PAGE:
Present the children with a contentious statement. In groups, invite them to think of five reasons why it could be true, and five reasons why it could be false. For example:

  • Rationing was good for your health.
  • Bring back Victorian education: it gave children discipline and knowledge.
  • If I turn off a light, it won’t stop global warming – so why bother?
  • Bullies should be bullied back by everyone.
  • What’s the point of studying history? It’s over!
  • Competitive games should be banned from school because children who lose might feel hurt.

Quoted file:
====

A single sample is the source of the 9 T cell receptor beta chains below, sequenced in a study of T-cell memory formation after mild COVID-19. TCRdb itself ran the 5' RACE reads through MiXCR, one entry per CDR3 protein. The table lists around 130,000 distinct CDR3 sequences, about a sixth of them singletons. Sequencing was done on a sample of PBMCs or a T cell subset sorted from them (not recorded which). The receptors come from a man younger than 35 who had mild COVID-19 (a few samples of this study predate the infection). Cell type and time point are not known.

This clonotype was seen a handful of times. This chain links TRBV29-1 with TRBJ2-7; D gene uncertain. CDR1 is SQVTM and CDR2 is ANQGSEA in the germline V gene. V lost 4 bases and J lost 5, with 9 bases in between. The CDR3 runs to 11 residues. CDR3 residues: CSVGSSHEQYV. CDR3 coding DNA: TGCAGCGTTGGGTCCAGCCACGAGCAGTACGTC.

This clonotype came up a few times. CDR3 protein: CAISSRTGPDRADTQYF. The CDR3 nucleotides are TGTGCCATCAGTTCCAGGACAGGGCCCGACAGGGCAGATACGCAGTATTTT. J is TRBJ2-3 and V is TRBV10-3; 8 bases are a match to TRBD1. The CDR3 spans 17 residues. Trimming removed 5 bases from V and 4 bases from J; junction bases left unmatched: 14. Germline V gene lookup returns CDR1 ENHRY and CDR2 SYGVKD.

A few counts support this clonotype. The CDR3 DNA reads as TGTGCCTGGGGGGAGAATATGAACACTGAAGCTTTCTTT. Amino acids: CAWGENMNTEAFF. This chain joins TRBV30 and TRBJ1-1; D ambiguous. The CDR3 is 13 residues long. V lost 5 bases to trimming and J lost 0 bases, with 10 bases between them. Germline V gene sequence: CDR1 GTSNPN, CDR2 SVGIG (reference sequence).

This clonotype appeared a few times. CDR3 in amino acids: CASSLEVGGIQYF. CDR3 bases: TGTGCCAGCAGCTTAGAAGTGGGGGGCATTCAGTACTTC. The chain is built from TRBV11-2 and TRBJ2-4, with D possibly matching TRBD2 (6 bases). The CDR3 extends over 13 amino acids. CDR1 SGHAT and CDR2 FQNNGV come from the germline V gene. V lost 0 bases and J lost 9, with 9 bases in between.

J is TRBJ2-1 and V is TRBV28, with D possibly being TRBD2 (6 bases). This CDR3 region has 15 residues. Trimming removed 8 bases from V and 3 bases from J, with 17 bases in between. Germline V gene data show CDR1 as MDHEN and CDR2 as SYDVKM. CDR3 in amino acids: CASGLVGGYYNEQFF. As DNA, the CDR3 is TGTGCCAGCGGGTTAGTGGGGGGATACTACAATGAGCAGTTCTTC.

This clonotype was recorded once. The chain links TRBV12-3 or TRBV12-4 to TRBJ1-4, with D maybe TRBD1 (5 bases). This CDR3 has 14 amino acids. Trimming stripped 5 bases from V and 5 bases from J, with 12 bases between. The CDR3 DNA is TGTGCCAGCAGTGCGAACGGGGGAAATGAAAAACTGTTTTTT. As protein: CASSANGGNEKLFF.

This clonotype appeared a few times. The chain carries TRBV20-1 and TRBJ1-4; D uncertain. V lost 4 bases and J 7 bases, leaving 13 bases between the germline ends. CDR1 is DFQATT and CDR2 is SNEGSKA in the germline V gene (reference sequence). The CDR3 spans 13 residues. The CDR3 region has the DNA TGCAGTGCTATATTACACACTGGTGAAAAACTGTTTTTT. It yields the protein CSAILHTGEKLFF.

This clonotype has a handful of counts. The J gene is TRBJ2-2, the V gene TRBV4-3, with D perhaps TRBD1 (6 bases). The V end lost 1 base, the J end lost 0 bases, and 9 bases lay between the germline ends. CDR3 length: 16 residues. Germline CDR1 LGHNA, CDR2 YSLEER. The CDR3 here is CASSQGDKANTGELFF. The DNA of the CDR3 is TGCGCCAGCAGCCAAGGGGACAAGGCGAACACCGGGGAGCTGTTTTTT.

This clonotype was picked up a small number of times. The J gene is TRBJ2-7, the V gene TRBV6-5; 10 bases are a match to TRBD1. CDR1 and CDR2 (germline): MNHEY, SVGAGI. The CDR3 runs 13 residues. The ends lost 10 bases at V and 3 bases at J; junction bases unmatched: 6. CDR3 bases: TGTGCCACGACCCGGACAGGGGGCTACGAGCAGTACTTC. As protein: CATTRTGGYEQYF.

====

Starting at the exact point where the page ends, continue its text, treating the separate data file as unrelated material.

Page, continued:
• If I don’t drop litter, the road sweepers won’t have a job.
  • Children who constantly disrupt other children’s learning should lose their right to an education.

Book character starters

Adapt statements that relate to characters within a story. For example:

  • They should never have allowed Edmund to be King of Narnia after he betrayed his family and Aslan.
  • Harry, Ron and Hermione wouldn’t be such good friends if they didn’t keep getting into dangerous situations.

Encourage the children to debate the statements to invigorate thinking and empathy. Such a session can be used as a starter for writing a balanced argument. However you choose to promote it, introducing philosophy will stimulate children to think, ask questions and explore their curiosity. Philosophy is about understanding how to learn.